Nothing has been lost yet, and China has demonstrated that. After more than 150 years of humiliation the Chinese have accomplished the seemingly impossible and are in second place in the world with their GDP. I think they will soon top the list and in the future they will be first as the most technologically advanced country. We’ve only lost 30-35 years of development. And we can accomplish what China has accomplished. But we must radically change our mentality. We must make adjustments in our move forward. We must understand and recognize that we have never been a nation of losers, we are a nation of winners. And if we succeed in drastically changing our mentality, if we succeed in changing ourselves the future will simply be a question of how and where we should direct technology. We had done it once and we can do it again.


We should ignore those who whine and do not believe that the people of Ukraine are capable people. No matter who the whiners are, no matter how well-respected and accomplished they may be, they should be censured and ostracized. At stake is the survival of the people of Ukraine.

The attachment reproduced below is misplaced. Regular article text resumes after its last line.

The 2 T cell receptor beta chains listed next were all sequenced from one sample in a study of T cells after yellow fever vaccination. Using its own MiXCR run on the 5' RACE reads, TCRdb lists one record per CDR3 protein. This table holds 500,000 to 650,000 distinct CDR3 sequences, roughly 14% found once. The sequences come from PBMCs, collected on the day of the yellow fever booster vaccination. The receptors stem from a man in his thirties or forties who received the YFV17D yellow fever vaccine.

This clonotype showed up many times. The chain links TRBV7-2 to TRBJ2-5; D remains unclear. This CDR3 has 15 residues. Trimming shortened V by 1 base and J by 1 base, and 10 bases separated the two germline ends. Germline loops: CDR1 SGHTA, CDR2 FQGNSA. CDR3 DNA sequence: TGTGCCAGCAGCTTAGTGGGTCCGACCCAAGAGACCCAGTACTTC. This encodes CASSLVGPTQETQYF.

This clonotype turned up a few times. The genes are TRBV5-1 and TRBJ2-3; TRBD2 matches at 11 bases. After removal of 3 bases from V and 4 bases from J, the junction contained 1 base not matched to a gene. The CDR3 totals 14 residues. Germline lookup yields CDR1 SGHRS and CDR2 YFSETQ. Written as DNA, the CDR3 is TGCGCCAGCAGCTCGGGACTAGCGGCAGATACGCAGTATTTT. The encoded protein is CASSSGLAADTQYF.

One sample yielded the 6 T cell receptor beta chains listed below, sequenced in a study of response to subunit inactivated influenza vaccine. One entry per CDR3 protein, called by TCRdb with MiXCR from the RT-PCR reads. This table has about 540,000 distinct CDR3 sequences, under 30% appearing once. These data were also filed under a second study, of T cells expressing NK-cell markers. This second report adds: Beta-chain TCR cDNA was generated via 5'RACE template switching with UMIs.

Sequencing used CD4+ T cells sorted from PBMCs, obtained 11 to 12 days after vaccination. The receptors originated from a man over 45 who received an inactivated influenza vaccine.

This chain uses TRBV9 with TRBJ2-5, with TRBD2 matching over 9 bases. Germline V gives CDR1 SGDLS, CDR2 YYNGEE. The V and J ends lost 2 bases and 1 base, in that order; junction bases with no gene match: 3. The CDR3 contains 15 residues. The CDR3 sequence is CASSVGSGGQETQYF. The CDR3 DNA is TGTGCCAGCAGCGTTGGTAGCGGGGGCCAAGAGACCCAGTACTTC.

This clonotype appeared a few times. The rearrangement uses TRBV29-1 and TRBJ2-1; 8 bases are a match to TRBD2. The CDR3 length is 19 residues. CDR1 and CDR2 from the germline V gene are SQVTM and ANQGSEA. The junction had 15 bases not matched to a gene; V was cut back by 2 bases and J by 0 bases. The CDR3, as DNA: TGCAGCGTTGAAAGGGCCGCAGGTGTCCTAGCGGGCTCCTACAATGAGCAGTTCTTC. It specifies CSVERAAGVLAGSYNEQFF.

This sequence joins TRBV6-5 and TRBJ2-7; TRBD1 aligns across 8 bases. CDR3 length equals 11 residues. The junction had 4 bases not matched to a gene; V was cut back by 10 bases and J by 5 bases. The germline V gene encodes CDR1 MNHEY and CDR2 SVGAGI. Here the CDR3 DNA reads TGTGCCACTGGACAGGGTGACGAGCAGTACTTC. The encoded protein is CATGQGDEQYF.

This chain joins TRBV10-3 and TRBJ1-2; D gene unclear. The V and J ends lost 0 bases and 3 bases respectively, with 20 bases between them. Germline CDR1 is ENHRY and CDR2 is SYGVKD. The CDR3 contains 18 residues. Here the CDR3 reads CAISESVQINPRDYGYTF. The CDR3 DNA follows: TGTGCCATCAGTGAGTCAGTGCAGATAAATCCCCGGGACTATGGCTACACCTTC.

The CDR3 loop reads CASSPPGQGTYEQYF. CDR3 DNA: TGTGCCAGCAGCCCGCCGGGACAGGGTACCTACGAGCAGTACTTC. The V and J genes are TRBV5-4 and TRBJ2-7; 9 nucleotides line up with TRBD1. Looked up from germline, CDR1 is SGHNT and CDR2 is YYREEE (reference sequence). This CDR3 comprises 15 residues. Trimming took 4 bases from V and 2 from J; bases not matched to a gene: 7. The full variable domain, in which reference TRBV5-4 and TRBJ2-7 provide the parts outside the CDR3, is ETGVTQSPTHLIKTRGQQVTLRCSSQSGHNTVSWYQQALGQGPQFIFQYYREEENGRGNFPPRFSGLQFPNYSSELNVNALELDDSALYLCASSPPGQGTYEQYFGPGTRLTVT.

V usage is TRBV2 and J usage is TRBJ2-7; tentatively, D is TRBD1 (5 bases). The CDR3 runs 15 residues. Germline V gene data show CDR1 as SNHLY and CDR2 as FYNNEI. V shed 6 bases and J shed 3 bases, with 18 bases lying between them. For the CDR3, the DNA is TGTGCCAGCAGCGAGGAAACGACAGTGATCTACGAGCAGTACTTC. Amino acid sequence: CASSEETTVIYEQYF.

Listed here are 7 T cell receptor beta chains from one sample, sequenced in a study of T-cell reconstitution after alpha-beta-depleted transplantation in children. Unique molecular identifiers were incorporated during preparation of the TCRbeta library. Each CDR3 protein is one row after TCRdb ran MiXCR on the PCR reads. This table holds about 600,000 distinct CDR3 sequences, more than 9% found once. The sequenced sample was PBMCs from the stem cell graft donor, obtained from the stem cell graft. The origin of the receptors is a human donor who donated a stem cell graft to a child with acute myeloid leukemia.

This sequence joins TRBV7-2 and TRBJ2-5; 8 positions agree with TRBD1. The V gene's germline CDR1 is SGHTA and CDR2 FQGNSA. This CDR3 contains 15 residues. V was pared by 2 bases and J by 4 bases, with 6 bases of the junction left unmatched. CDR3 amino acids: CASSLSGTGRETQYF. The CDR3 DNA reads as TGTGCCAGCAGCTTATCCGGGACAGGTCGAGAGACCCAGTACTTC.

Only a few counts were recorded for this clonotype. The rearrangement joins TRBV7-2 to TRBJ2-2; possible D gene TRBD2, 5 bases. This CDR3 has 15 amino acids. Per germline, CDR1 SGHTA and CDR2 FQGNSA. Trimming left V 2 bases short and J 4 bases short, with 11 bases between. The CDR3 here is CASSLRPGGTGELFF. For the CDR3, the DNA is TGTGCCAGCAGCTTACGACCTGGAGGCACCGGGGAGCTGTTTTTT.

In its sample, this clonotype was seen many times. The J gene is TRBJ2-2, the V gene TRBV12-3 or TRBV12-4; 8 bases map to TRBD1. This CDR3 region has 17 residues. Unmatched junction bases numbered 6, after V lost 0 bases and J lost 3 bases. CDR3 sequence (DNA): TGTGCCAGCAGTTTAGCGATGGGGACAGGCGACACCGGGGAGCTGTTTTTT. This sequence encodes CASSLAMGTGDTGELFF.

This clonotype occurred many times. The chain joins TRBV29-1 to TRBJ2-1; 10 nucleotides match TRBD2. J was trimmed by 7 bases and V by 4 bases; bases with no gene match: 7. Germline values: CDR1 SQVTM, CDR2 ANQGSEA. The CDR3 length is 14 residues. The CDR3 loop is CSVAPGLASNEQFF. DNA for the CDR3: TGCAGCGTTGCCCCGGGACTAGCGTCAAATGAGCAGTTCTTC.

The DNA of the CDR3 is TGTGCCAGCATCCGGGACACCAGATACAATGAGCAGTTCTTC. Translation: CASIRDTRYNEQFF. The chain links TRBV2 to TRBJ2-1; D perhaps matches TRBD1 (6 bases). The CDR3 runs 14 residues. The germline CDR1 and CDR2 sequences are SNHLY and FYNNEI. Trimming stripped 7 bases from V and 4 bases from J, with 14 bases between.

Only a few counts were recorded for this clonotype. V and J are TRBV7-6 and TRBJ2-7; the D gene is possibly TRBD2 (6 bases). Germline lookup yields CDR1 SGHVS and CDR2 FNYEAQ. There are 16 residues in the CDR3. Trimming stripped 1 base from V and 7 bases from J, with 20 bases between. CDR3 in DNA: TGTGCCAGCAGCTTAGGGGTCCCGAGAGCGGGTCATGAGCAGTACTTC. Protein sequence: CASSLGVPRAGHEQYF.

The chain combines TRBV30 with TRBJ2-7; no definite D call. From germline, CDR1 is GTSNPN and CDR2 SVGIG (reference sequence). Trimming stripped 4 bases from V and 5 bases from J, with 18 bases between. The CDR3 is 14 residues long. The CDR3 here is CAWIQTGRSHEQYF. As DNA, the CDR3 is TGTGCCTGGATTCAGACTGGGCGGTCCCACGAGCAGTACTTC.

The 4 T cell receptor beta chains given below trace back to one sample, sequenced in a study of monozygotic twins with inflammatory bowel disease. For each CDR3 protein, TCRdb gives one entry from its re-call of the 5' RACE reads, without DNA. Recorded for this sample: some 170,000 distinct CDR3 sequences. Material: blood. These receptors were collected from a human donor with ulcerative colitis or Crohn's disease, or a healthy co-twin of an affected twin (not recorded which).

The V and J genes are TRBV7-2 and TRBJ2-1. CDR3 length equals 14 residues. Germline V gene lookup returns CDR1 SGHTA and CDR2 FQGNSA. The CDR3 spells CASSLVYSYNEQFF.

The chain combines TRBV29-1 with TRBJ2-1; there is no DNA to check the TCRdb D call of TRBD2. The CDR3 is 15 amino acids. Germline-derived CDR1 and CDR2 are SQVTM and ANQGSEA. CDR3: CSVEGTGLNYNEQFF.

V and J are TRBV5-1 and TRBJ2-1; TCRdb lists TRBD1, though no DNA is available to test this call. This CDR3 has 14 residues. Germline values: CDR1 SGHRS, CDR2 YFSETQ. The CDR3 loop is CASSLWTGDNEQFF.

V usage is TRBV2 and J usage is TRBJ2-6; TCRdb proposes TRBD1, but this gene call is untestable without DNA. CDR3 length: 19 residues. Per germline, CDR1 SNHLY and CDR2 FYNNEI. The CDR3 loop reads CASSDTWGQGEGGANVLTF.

The true elite of the country must step in to lead – the wise and experienced economists of the past, engineers and technologists, and the young geniuses in technology of whom we have so many in our country, who will cut through the darkness of doubt and decadence to take our country to a new and astonishing future.


I call on all the good, far-sighted individuals in the field of technology, the sensible and patriotic politicians, the economists, and every single Ukrainian who cannot imagine that Ukraine is finished as a superpower in technology to stand up and fight for the great future of the new Ukrainian nation with a re-energized technology sector that will contribute to the Third Industrial Revolution!

Bohdan Danylyshyn, member of The Ukrainian National Academy of Sciences 

EMPR, O. R. contributed to this publication

Original article in Russian is available on